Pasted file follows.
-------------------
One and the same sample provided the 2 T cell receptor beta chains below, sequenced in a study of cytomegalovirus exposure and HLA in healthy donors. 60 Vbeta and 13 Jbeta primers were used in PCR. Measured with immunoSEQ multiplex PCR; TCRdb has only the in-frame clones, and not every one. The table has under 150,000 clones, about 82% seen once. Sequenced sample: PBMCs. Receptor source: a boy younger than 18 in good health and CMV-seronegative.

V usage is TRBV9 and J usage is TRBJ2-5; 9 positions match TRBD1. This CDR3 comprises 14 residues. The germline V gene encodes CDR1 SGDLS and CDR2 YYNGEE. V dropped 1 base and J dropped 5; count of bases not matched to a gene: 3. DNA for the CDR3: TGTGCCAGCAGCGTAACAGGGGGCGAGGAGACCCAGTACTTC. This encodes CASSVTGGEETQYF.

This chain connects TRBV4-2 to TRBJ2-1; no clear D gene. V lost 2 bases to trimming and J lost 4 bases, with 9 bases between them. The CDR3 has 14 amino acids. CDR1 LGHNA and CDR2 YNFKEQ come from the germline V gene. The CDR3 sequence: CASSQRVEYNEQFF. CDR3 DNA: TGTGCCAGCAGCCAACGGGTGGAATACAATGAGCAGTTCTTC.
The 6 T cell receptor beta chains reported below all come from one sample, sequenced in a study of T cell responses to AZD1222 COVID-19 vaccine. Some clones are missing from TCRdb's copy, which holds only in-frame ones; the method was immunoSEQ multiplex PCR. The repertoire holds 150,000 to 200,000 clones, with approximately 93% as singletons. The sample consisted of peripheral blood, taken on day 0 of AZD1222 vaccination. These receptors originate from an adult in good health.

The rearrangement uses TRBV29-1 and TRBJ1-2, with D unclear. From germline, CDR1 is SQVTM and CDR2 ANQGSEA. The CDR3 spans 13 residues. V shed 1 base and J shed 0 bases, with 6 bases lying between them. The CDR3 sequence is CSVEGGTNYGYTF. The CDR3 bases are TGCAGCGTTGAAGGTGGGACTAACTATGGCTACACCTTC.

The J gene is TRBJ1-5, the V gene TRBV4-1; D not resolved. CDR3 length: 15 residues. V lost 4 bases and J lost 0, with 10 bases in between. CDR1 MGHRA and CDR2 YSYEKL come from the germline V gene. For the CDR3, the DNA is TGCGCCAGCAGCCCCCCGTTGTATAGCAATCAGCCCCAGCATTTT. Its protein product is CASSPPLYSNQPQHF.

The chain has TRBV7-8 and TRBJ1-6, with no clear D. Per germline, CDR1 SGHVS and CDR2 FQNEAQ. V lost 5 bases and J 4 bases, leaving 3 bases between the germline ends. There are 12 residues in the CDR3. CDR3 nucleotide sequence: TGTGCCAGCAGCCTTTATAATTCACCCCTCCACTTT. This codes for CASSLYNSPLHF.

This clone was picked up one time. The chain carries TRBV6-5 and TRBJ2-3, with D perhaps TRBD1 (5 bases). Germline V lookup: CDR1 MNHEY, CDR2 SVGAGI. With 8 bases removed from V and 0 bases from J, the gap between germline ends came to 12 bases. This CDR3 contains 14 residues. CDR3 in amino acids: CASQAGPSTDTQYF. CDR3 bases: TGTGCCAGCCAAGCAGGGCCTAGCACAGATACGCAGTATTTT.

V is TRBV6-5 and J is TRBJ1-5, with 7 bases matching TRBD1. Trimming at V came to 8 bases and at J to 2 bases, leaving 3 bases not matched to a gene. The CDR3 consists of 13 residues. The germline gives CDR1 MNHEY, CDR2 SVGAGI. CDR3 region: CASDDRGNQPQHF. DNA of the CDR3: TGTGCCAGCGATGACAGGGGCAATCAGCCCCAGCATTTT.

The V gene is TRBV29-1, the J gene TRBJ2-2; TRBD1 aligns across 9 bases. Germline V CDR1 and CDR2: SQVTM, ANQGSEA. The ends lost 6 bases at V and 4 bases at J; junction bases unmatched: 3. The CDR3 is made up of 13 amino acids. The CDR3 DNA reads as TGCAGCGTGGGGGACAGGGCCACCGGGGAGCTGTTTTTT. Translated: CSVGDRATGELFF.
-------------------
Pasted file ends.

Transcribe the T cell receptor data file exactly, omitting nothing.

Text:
One and the same sample provided the 2 T cell receptor beta chains below, sequenced in a study of cytomegalovirus exposure and HLA in healthy donors. 60 Vbeta and 13 Jbeta primers were used in PCR. Measured with immunoSEQ multiplex PCR; TCRdb has only the in-frame clones, and not every one. The table has under 150,000 clones, about 82% seen once. Sequenced sample: PBMCs. Receptor source: a boy younger than 18 in good health and CMV-seronegative.

V usage is TRBV9 and J usage is TRBJ2-5; 9 positions match TRBD1. This CDR3 comprises 14 residues. The germline V gene encodes CDR1 SGDLS and CDR2 YYNGEE. V dropped 1 base and J dropped 5; count of bases not matched to a gene: 3. DNA for the CDR3: TGTGCCAGCAGCGTAACAGGGGGCGAGGAGACCCAGTACTTC. This encodes CASSVTGGEETQYF.

This chain connects TRBV4-2 to TRBJ2-1; no clear D gene. V lost 2 bases to trimming and J lost 4 bases, with 9 bases between them. The CDR3 has 14 amino acids. CDR1 LGHNA and CDR2 YNFKEQ come from the germline V gene. The CDR3 sequence: CASSQRVEYNEQFF. CDR3 DNA: TGTGCCAGCAGCCAACGGGTGGAATACAATGAGCAGTTCTTC.
The 6 T cell receptor beta chains reported below all come from one sample, sequenced in a study of T cell responses to AZD1222 COVID-19 vaccine. Some clones are missing from TCRdb's copy, which holds only in-frame ones; the method was immunoSEQ multiplex PCR. The repertoire holds 150,000 to 200,000 clones, with approximately 93% as singletons. The sample consisted of peripheral blood, taken on day 0 of AZD1222 vaccination. These receptors originate from an adult in good health.

The rearrangement uses TRBV29-1 and TRBJ1-2, with D unclear. From germline, CDR1 is SQVTM and CDR2 ANQGSEA. The CDR3 spans 13 residues. V shed 1 base and J shed 0 bases, with 6 bases lying between them. The CDR3 sequence is CSVEGGTNYGYTF. The CDR3 bases are TGCAGCGTTGAAGGTGGGACTAACTATGGCTACACCTTC.

The J gene is TRBJ1-5, the V gene TRBV4-1; D not resolved. CDR3 length: 15 residues. V lost 4 bases and J lost 0, with 10 bases in between. CDR1 MGHRA and CDR2 YSYEKL come from the germline V gene. For the CDR3, the DNA is TGCGCCAGCAGCCCCCCGTTGTATAGCAATCAGCCCCAGCATTTT. Its protein product is CASSPPLYSNQPQHF.

The chain has TRBV7-8 and TRBJ1-6, with no clear D. Per germline, CDR1 SGHVS and CDR2 FQNEAQ. V lost 5 bases and J 4 bases, leaving 3 bases between the germline ends. There are 12 residues in the CDR3. CDR3 nucleotide sequence: TGTGCCAGCAGCCTTTATAATTCACCCCTCCACTTT. This codes for CASSLYNSPLHF.

This clone was picked up one time. The chain carries TRBV6-5 and TRBJ2-3, with D perhaps TRBD1 (5 bases). Germline V lookup: CDR1 MNHEY, CDR2 SVGAGI. With 8 bases removed from V and 0 bases from J, the gap between germline ends came to 12 bases. This CDR3 contains 14 residues. CDR3 in amino acids: CASQAGPSTDTQYF. CDR3 bases: TGTGCCAGCCAAGCAGGGCCTAGCACAGATACGCAGTATTTT.

V is TRBV6-5 and J is TRBJ1-5, with 7 bases matching TRBD1. Trimming at V came to 8 bases and at J to 2 bases, leaving 3 bases not matched to a gene. The CDR3 consists of 13 residues. The germline gives CDR1 MNHEY, CDR2 SVGAGI. CDR3 region: CASDDRGNQPQHF. DNA of the CDR3: TGTGCCAGCGATGACAGGGGCAATCAGCCCCAGCATTTT.

The V gene is TRBV29-1, the J gene TRBJ2-2; TRBD1 aligns across 9 bases. Germline V CDR1 and CDR2: SQVTM, ANQGSEA. The ends lost 6 bases at V and 4 bases at J; junction bases unmatched: 3. The CDR3 is made up of 13 amino acids. The CDR3 DNA reads as TGCAGCGTGGGGGACAGGGCCACCGGGGAGCTGTTTTTT. Translated: CSVGDRATGELFF.